Pritzker asks for federal help for Illinois restaurants and bars


Gov. J.B. Pritzker is reaching out for help for the beleaguered restaurant and bar industry, the same industry facing restrictions from his state-imposed mitigations.

“I want to urge the Congress to step up and include in the stimulus package support for restaurants and bars that have been so hard hit by the virus,” said Pritzker Tuesday at his daily COVID-19 briefing.

The Pritzker administration has said that bars and restaurants are one hotspot for the spread of the coronavirus. In November, the governor imposed Tier 3 mitigations, which closed all indoor service at establishments across the state and allowed for only outdoor dining. Owners contend that it is not feasible considering December temperatures usually hover in the thirties and lower for many parts of the state.

“Restaurants and bars will have a tough time making it through this winter surge of the virus without federal support,” Pritzker said.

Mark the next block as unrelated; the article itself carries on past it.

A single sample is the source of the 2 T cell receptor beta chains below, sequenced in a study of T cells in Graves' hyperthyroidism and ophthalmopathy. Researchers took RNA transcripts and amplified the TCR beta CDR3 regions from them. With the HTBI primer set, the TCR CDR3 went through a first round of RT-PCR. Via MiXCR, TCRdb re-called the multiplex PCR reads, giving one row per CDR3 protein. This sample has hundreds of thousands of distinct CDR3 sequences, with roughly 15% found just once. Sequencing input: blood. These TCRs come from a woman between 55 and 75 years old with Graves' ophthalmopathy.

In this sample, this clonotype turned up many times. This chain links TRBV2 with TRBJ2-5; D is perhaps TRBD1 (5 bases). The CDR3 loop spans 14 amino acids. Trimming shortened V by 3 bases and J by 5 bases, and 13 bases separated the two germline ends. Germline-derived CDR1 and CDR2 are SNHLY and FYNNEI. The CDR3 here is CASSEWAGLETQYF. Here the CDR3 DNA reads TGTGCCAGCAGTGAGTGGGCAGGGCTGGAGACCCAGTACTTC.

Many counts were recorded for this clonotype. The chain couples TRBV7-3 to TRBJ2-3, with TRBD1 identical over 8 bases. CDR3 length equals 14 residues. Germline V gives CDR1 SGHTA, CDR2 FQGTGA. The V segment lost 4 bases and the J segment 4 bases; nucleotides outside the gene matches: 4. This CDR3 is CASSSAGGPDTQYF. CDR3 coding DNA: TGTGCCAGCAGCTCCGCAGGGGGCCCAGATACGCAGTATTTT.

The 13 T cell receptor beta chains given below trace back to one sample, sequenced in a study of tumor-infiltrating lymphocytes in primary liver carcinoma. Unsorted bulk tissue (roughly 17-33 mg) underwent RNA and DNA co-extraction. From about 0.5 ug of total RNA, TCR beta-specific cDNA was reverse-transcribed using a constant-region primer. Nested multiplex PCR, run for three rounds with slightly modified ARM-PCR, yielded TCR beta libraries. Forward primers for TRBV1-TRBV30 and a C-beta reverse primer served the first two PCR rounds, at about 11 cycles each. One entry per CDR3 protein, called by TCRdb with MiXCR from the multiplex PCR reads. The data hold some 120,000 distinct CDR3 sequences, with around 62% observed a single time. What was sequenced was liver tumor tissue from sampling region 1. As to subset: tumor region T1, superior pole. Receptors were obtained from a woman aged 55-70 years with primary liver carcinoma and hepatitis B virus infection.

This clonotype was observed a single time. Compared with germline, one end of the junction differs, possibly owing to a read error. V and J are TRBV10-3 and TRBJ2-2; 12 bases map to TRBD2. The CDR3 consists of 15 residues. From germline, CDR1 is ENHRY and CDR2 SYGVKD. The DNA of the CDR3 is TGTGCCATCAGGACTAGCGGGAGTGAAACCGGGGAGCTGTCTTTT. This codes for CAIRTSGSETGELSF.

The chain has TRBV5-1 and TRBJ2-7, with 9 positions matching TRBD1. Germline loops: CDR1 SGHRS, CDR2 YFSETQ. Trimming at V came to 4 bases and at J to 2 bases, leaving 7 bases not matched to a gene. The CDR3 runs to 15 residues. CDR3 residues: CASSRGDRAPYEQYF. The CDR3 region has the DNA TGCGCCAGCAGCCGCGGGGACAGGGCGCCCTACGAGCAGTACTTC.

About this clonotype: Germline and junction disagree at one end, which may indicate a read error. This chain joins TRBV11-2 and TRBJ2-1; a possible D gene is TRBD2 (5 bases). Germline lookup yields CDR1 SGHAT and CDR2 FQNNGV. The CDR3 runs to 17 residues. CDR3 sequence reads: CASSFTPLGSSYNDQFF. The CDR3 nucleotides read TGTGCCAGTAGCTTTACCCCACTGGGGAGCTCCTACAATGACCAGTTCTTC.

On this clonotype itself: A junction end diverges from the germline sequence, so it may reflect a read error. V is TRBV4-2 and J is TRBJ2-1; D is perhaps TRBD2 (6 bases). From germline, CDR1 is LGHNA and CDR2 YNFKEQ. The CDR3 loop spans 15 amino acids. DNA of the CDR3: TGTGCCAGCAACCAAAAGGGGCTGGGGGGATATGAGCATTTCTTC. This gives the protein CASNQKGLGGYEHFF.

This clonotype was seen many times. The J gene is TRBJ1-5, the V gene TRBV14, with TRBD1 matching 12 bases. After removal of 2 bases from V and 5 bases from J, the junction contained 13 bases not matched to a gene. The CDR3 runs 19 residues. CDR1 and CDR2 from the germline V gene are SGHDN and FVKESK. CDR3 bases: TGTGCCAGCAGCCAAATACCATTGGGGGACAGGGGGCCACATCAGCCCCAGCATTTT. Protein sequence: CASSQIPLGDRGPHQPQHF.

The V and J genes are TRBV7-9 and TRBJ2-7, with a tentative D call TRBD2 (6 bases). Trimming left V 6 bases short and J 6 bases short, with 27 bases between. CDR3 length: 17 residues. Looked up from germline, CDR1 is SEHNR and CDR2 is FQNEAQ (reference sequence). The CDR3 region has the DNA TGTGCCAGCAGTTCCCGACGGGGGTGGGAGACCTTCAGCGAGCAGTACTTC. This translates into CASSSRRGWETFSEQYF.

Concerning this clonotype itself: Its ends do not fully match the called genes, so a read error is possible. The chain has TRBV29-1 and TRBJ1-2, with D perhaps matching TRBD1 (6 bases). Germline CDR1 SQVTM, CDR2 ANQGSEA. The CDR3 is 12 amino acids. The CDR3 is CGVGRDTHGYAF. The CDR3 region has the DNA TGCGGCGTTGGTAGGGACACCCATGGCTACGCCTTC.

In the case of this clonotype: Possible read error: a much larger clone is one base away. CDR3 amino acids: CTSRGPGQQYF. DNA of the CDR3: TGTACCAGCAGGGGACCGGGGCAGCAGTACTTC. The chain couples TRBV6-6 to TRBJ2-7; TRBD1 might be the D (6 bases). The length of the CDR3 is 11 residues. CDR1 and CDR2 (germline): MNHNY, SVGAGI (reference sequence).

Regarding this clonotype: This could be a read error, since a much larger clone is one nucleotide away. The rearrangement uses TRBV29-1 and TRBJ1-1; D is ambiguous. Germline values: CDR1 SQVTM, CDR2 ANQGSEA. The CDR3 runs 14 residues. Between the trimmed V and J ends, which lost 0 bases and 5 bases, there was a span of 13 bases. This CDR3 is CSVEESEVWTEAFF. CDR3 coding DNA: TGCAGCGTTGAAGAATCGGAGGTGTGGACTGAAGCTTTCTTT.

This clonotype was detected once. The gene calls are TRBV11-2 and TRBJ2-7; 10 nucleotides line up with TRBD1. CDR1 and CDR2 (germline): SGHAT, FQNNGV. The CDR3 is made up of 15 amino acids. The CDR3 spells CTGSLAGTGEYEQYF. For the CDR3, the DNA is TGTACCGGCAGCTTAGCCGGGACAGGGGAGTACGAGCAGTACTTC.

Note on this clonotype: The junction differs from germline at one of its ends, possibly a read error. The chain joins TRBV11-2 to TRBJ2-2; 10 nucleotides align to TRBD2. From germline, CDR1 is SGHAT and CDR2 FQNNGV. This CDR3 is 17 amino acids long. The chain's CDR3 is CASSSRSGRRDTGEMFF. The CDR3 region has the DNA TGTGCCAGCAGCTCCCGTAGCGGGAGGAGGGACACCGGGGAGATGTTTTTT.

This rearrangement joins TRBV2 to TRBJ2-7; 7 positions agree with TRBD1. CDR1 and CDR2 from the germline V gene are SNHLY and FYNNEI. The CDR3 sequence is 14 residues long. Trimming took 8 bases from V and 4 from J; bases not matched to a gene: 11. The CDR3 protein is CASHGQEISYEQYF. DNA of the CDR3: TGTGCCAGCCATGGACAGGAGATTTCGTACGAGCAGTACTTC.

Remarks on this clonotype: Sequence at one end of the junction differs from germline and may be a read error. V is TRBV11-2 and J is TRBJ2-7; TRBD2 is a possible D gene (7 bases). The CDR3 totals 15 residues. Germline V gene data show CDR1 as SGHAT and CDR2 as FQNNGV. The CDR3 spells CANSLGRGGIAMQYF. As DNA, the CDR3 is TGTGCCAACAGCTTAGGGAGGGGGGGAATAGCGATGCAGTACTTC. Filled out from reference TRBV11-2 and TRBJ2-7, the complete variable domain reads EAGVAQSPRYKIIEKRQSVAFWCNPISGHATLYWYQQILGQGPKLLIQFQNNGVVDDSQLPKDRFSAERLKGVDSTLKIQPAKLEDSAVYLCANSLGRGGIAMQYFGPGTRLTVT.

The governor announced Monday that dining out in Illinois will continue to be banned for at least the next few weeks. But some restaurants continue to thumb their nose at the restrictions not fearing any repercussions.

McHenry County is one example, where several restaurants continue to offer indoor service. The state’s attorney in the county won’t enforce the ban, saying the governor has overstepped his bounds and the legislature has under-delivered, creating what he calls a dangerous combination.

Several mayors and law enforcement officials also have said they will not enforce the ban on indoor service.

Those that follow the rules also face challenges. The Independent Restaurant Coalition reports that one in six U.S. restaurants already has closed for good due to COVID-19, and that number could grow to one in three by year’s end.

The National Restaurant Association cited U.S. Census Bureau data indicating a seasonally adjusted decline in the restaurant business in October, the first decline since the industry began rebounding from the first wave of shutdowns in the spring.

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